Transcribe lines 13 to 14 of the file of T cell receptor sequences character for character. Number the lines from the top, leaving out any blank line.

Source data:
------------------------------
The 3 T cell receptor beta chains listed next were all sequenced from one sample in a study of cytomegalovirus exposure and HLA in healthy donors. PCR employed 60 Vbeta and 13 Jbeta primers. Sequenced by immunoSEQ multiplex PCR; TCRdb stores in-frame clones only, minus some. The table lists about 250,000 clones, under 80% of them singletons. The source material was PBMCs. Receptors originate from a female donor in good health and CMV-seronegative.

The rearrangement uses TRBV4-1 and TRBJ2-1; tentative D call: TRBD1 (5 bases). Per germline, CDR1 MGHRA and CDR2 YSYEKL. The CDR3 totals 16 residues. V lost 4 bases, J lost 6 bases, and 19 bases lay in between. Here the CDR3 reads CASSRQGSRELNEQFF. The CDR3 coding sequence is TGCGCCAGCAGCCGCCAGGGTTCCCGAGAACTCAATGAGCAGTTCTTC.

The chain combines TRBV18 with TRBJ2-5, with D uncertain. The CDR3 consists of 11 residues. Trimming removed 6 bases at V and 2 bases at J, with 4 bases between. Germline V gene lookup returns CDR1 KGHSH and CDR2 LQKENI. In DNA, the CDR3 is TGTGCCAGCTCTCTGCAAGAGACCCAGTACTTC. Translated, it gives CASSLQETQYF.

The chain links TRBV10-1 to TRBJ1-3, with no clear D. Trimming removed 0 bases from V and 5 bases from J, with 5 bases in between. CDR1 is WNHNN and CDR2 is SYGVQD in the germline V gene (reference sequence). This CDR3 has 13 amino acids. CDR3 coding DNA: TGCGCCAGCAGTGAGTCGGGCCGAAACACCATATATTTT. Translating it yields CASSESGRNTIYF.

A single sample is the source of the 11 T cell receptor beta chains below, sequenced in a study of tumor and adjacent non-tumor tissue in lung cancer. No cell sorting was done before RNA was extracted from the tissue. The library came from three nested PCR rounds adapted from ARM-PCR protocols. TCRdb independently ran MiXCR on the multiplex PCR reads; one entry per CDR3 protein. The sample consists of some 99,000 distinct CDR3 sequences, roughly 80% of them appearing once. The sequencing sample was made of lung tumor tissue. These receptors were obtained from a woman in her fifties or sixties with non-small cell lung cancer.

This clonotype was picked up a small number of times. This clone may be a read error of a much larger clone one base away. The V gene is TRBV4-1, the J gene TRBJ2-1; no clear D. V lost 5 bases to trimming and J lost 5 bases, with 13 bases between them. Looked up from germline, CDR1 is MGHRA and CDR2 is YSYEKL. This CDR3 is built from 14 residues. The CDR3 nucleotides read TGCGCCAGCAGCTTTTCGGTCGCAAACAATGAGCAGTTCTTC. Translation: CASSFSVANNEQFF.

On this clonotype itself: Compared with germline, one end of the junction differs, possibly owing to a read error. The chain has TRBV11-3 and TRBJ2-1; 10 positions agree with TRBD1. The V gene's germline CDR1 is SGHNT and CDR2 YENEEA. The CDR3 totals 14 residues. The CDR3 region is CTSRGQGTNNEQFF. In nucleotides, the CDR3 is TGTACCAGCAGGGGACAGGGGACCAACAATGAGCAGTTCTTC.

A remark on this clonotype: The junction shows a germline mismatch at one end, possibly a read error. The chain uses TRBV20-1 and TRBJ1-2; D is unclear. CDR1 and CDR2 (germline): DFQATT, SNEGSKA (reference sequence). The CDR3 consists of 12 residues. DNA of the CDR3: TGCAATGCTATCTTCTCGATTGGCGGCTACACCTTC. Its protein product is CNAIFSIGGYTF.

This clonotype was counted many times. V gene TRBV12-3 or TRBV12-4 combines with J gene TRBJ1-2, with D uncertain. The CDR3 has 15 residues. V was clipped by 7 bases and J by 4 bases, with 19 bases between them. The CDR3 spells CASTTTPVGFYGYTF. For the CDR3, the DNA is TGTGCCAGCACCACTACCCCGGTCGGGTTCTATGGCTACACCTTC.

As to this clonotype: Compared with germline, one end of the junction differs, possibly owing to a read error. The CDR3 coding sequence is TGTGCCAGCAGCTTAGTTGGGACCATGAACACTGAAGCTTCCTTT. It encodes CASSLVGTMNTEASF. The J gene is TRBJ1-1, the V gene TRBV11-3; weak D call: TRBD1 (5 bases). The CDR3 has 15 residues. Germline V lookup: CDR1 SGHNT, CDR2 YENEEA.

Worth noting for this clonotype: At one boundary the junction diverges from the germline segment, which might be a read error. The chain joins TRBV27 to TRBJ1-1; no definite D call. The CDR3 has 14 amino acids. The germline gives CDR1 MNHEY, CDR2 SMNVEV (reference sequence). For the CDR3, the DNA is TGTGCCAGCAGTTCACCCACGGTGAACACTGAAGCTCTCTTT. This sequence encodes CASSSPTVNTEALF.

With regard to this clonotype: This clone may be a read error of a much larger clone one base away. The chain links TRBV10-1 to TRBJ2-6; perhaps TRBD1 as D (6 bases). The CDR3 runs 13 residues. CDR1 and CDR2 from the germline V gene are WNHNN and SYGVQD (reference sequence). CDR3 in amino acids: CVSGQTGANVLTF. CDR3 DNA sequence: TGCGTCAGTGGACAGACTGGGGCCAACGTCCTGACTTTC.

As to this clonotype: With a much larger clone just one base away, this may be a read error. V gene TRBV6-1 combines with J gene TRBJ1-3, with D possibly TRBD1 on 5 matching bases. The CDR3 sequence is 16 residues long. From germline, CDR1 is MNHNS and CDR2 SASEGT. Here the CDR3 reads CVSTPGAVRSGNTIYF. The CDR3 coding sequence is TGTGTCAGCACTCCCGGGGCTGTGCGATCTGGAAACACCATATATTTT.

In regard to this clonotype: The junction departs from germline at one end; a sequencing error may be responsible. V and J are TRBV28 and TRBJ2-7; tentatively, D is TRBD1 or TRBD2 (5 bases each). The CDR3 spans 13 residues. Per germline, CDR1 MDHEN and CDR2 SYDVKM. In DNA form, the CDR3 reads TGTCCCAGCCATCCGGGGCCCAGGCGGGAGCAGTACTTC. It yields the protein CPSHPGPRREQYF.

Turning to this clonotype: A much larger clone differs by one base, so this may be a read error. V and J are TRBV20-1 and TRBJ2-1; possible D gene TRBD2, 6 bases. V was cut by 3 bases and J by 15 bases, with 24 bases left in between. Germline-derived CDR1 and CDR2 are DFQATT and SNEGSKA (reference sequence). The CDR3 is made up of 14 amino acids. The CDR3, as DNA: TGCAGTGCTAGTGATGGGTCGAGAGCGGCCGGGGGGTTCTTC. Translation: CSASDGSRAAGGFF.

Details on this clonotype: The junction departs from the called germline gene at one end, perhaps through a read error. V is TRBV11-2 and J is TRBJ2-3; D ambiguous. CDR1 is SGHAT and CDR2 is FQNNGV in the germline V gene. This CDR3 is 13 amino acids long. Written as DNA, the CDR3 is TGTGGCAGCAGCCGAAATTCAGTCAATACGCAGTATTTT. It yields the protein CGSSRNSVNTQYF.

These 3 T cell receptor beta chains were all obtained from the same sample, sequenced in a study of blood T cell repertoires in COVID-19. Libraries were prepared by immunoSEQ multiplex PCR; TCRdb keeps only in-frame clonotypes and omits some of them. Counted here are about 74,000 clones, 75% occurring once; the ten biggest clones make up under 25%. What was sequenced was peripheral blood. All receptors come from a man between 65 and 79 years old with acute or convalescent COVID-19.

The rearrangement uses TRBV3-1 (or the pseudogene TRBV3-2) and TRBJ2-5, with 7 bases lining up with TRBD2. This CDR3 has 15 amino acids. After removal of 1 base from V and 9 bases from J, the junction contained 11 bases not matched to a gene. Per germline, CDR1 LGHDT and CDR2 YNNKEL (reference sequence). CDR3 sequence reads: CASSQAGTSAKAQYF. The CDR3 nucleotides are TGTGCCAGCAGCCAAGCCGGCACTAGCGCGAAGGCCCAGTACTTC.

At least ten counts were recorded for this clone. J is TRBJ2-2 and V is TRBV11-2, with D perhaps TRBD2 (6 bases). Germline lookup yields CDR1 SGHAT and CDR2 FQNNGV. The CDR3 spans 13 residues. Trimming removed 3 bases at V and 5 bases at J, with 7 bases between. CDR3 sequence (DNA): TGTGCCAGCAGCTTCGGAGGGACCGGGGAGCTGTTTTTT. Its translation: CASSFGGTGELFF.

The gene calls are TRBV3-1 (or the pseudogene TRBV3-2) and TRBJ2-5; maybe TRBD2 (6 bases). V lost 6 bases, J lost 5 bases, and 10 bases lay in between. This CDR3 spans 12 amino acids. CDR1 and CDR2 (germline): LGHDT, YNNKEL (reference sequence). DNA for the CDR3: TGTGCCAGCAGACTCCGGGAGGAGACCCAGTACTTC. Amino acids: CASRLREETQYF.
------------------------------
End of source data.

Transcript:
As to this clonotype: With a much larger clone just one base away, this may be a read error. V gene TRBV6-1 combines with J gene TRBJ1-3, with D possibly TRBD1 on 5 matching bases. The CDR3 sequence is 16 residues long. From germline, CDR1 is MNHNS and CDR2 SASEGT. Here the CDR3 reads CVSTPGAVRSGNTIYF. The CDR3 coding sequence is TGTGTCAGCACTCCCGGGGCTGTGCGATCTGGAAACACCATATATTTT.

In regard to this clonotype: The junction departs from germline at one end; a sequencing error may be responsible. V and J are TRBV28 and TRBJ2-7; tentatively, D is TRBD1 or TRBD2 (5 bases each). The CDR3 spans 13 residues. Per germline, CDR1 MDHEN and CDR2 SYDVKM. In DNA form, the CDR3 reads TGTCCCAGCCATCCGGGGCCCAGGCGGGAGCAGTACTTC. It yields the protein CPSHPGPRREQYF.